After a few turns around the table, Gary and I found this game was easy to understand and simplistic in nature.

 

What I like

  • Artwork – This component will be fantastic when the amount is raised on Kickstarter. Caitlin is a very sharp and detailed artist, which will bring another pop of excitement into this experience-focused game.
  • Humorous situations – Made by the random draw card drawing, funny combinations allowed us to play twice without feeling like we were experiencing the same convention. Also add in, wondering where a door would take you, and you have a realistic Con experience. It is obvious that Tom has been to his fair share of Cons in his life.
  • There are two optional rules that you are given to try with game play. Additionally, the rules provided were clear, concise and showed that the creator had tried his own creation dozens, if not hundreds, of times before attempting the Kickstarter release. This makes me extremely happy as a gamer, that I’m at least giving my money to another gamer, who is serious about his craft.
  • Ease of Use – This title would be perfect for just beginning table top gamers, or kids who want an adult game to play. Subject matter is mild and it still engaging enough to make a game memorable.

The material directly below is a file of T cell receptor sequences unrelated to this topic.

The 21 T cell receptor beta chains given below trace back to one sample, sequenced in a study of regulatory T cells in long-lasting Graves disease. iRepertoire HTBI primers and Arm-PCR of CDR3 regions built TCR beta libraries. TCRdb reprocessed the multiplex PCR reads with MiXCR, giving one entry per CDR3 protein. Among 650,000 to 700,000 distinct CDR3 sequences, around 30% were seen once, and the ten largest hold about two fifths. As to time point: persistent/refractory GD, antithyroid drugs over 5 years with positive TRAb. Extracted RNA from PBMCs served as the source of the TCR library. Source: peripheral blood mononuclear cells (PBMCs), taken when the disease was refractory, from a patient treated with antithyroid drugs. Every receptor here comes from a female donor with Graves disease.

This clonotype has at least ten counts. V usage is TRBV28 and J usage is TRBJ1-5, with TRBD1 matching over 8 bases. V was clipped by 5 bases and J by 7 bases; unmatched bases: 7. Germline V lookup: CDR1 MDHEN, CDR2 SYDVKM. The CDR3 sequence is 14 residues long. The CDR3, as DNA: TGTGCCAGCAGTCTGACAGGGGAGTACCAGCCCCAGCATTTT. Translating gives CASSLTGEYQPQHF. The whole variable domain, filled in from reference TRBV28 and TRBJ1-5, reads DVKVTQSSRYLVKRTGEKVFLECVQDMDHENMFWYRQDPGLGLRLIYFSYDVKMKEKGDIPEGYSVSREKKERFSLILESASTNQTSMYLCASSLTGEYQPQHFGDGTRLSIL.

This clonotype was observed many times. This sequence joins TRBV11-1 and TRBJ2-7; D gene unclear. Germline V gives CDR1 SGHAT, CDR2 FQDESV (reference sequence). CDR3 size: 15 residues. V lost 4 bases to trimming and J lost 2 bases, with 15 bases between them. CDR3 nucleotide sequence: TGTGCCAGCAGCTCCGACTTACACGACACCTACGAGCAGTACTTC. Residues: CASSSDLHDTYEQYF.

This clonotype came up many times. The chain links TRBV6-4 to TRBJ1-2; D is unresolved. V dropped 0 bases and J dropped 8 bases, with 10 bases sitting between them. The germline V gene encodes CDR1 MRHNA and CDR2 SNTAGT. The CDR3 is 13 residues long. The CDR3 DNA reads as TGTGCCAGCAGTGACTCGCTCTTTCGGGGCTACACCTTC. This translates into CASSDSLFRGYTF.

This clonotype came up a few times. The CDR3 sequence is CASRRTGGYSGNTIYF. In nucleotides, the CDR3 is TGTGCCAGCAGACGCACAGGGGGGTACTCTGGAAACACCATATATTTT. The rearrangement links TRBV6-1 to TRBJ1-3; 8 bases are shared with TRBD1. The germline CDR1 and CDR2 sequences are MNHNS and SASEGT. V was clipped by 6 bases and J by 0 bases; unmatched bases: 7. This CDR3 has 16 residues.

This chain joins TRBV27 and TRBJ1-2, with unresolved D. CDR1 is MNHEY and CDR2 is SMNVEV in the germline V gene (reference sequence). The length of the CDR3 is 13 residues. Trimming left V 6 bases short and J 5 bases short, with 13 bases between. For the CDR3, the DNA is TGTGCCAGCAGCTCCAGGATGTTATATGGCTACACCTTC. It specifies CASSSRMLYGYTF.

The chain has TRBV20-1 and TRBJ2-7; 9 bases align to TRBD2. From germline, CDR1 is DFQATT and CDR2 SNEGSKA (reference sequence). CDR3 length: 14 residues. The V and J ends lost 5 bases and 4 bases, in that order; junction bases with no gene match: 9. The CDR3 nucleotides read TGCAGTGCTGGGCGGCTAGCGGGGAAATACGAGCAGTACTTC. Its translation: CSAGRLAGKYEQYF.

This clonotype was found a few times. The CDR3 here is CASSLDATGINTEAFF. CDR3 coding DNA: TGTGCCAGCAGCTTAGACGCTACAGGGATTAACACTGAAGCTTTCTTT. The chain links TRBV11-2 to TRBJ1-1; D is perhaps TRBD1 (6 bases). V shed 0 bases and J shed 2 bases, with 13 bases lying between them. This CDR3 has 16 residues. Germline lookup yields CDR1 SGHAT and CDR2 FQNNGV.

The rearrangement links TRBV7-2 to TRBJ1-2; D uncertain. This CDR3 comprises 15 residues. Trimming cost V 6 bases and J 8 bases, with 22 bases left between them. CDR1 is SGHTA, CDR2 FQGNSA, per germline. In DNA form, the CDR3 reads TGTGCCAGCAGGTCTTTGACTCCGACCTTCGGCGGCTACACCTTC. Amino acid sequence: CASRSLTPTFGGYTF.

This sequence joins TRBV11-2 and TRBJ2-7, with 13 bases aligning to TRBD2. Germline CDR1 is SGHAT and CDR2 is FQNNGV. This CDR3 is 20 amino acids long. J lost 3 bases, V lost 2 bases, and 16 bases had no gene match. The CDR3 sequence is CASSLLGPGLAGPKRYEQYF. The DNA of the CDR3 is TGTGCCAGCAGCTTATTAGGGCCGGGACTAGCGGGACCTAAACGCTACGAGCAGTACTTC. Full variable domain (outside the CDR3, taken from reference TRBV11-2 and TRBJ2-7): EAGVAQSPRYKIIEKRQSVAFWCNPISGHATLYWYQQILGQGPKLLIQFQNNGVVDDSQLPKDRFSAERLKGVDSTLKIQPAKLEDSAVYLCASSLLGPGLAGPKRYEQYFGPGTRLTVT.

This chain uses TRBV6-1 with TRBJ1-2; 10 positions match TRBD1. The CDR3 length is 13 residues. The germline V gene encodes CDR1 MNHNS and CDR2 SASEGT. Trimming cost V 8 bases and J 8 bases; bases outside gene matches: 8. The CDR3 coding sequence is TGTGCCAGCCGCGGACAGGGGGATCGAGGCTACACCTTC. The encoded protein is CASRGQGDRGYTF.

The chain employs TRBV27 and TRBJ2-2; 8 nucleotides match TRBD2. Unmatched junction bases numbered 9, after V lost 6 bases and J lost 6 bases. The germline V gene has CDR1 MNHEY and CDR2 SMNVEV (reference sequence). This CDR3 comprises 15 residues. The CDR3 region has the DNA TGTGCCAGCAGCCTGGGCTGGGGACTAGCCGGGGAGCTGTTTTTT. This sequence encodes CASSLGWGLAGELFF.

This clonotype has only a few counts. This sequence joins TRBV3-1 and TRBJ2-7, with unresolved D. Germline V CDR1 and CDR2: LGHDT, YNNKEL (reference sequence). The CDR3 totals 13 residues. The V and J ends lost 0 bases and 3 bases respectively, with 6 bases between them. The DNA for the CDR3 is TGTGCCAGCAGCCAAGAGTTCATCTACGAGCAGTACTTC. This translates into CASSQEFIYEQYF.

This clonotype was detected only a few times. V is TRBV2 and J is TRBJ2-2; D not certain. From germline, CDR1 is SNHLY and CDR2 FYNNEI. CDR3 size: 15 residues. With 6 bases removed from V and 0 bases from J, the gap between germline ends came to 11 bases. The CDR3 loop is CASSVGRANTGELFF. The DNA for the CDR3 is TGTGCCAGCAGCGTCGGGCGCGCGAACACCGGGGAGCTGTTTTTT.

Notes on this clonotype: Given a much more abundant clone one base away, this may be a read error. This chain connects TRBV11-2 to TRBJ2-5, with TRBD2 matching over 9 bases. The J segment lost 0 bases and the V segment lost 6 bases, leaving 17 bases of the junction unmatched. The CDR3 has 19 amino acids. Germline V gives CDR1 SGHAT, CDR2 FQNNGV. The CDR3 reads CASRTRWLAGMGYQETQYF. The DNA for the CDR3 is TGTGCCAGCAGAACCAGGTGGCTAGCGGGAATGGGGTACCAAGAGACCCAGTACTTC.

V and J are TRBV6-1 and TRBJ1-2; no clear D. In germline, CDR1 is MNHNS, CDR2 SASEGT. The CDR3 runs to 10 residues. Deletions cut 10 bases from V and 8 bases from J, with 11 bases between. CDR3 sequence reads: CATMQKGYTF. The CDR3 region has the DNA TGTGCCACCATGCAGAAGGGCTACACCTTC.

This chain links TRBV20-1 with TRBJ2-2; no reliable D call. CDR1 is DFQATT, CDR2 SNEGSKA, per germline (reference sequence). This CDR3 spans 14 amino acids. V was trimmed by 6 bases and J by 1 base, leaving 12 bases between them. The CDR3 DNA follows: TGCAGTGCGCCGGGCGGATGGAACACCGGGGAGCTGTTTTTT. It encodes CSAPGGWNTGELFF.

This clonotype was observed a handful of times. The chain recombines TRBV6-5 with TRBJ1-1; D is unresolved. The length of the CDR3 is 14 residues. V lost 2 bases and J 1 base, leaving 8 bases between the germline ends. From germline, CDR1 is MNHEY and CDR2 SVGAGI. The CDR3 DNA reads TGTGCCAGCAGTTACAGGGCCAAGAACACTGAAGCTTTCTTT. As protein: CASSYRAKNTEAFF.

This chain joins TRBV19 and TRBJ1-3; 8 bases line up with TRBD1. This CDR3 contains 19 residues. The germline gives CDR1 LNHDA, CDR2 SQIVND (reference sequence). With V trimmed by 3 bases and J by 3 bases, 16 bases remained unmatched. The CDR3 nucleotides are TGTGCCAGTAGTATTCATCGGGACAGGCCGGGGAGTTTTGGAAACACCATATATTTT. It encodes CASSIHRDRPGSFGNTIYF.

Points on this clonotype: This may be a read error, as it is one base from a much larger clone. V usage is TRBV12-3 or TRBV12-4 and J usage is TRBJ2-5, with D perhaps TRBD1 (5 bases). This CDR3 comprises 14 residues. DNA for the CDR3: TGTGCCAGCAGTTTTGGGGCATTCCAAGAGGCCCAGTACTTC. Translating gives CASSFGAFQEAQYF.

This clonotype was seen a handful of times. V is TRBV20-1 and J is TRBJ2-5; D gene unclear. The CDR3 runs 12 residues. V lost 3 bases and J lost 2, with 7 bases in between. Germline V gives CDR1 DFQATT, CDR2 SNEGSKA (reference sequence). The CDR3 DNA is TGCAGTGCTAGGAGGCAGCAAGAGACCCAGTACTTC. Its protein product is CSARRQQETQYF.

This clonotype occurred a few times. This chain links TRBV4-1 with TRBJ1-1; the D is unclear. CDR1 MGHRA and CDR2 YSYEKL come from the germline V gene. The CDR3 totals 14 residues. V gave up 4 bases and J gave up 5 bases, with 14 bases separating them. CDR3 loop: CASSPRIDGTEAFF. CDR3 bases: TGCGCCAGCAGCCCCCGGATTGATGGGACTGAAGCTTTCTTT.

What I Don’t Like

  • While this game has a wide arc of potential, Gary and I were left with half of the game, simply counting points. The actions, so to speak, were not quite detailed enough for us to become entranced. If the game creator could add additional roadblocks, or even allow game play to happen with actual pawns, this would make me take notice. Obviously one could make their own house rules, but because the creator had made this originally as a table top game, and not a card game, I am hoping he releases an optional table top configuration.
  • Repeating Cards – While we had plenty of cards with our two turns, I worry about card fatigue. If I play this game 10+ times, I’ll know all the funny combinations, and feel bored. The creator has already noted expansions in the future directly relating to how much the Kickstarter brings in, so I’m hoping this becomes a reality. Things like Bronies, and other specific nerd items would make this much more agreeable to the randomness and uniqueness of the cards.